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Two more universities in Japan, Juntendo University and Kitasato University, have admitted to favouring male applicants over female ones to their medical-degree programmes. The revelations come four months after reports that Tokyo Medical University had been altering the results of its entrance examination for years to keep the proportion of female entrants below 30% of all students. The news sparked outrage in the country, and prompted a government investigation to examine whether the practice was used at other medical schools.
Climate scientists can breathe a cautious sigh of relief — the latest round of United Nations climate talks ended last weekend with a deal to keep the Paris climate accord on track. The agreement lays out rules for tracking, reporting and verifying nations’ greenhouse-gas emissions. But some scientists say that rules alone are not enough: “The world needs more than climate-policy targets and processes,” said Ottmar Edenhofer, co-director of the Potsdam Institute for Climate Impact Research in Germany. “It needs concrete measures, and they must be taken now.”
Researchers in China who commit scientific misconduct could soon be prevented from getting a bank loan, running a company or applying for a public-service job. The government has announced an extensive punishment system that could have consequences for offenders far beyond their academic careers. The policy is linked to the country’s controversial ‘social credit system’, where failure to comply with the rules of one government agency can mean facing restrictions or penalties from others. Under the new policy, dozens of government agencies will have the power to hand out penalties to those caught committing major scientific misconduct.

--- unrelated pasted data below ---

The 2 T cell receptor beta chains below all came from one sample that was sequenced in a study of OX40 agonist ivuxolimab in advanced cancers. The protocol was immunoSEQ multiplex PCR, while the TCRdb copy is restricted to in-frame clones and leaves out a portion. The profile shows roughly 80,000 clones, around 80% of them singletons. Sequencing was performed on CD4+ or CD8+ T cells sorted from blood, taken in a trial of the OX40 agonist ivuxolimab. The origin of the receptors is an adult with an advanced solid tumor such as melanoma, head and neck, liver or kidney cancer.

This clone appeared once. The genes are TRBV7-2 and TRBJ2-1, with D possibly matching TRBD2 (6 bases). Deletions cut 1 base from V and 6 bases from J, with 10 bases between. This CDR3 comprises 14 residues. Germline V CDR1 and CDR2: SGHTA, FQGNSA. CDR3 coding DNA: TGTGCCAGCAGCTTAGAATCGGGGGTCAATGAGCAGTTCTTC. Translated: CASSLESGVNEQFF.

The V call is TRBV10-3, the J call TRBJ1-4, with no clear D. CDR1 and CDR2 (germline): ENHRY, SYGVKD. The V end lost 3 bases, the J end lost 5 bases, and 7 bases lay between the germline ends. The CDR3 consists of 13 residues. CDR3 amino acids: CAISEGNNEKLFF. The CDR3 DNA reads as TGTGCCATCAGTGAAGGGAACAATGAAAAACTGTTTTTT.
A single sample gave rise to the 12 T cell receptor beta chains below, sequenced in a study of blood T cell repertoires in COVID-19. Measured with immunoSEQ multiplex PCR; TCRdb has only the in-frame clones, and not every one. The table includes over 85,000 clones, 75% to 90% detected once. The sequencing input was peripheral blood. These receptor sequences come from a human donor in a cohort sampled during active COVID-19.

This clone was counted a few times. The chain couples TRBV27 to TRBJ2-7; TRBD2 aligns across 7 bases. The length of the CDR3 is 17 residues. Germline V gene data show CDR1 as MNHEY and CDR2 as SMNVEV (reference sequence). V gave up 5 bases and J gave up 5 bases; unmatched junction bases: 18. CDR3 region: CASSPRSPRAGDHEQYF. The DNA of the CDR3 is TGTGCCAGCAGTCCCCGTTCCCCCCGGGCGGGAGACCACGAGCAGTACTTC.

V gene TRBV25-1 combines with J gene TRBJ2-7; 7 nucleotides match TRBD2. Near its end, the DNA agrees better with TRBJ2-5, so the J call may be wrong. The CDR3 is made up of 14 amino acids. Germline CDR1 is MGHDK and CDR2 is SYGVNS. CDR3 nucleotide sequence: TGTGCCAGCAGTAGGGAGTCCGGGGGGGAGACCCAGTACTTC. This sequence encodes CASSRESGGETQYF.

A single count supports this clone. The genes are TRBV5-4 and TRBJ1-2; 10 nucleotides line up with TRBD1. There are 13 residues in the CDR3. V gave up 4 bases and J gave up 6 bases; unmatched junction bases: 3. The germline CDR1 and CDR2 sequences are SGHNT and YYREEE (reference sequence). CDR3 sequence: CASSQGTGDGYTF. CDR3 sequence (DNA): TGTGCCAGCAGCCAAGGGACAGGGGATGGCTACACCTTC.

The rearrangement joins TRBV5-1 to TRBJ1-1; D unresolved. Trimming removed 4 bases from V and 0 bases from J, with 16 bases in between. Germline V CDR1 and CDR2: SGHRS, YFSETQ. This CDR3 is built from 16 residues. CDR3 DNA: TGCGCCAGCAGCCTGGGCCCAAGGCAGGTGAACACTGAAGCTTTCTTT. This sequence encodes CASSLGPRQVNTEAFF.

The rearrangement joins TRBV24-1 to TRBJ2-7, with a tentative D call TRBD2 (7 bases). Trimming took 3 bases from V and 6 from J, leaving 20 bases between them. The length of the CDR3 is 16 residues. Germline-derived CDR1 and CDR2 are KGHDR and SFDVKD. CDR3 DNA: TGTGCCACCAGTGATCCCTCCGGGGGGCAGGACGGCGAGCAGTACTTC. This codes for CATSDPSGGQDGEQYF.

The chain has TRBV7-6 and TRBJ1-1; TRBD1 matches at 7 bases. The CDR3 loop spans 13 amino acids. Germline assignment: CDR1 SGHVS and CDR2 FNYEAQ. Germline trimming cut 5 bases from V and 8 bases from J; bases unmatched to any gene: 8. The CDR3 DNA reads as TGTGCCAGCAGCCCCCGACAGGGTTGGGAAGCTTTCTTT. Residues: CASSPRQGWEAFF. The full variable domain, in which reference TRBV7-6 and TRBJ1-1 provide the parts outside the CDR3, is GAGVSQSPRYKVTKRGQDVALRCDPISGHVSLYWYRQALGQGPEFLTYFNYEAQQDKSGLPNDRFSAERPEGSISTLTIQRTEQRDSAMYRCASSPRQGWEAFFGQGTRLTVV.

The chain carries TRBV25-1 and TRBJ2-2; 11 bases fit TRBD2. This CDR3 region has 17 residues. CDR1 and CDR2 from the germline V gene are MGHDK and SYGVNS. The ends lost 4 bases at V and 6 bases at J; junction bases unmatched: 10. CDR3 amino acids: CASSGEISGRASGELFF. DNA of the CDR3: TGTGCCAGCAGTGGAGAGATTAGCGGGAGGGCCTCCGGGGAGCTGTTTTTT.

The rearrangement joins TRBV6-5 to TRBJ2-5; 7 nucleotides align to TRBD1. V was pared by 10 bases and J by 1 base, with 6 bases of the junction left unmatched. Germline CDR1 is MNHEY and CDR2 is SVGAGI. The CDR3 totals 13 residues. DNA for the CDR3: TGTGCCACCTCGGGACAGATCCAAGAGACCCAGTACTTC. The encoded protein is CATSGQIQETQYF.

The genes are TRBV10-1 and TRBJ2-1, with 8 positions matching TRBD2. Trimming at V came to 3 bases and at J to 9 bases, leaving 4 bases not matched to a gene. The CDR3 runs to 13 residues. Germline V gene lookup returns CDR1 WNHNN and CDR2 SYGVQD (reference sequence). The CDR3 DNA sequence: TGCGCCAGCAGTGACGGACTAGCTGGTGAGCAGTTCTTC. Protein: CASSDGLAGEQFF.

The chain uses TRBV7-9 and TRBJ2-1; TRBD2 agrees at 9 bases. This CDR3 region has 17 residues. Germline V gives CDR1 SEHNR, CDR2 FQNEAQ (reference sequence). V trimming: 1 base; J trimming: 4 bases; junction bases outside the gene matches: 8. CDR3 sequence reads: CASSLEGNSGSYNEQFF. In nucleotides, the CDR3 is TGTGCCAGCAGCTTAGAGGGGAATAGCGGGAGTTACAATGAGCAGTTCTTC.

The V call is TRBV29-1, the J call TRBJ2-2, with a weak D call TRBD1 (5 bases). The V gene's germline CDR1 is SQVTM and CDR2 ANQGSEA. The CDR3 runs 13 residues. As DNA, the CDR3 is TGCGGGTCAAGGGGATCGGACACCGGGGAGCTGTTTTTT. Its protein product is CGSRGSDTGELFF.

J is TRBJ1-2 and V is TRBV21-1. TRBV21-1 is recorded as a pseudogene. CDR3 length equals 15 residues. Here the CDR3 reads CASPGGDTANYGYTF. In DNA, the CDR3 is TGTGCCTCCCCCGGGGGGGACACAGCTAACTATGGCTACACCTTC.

Hungary’s ministry for innovation is withholding running costs for at least three months from institutes supported by the Hungarian Academy of Sciences. The academy runs 44 basic-research institutes, and the decree has left some researchers worried about how they’re going to keep the lights on in the new year. The turmoil is the result of sweeping reforms to Hungary’s research system, instigated by the nation’s populist government, which include a complete restructuring in 2019 of how academic research is organized and funded.
FEATURES & OPINION
It’s time for the hotly anticipated Nature’s 10 — our annual list of ten people who mattered in science this year. “The stories of these ten people capture some of the most memorable scientific events in 2018,” says our chief features editor, Rich Monastersky, “and they force us to confront difficult questions about who we are, where we have come from, and where we are going.” This year’s selection includes a rogue gene-editor, a wunderkind physicist and a DNA detective who helped to catch a serial killer.
Thousands of bats lurking in a dark Ugandan cave carry the deadly Marburg virus. As fearsome and mysterious as its cousin Ebola, Marburg kills up to 9 in 10 of its victims. Now scientists are glueing tiny GPS trackers to the bats in the hopes that spying on their nightly escapades will help them understand how the virus is spreading to humans.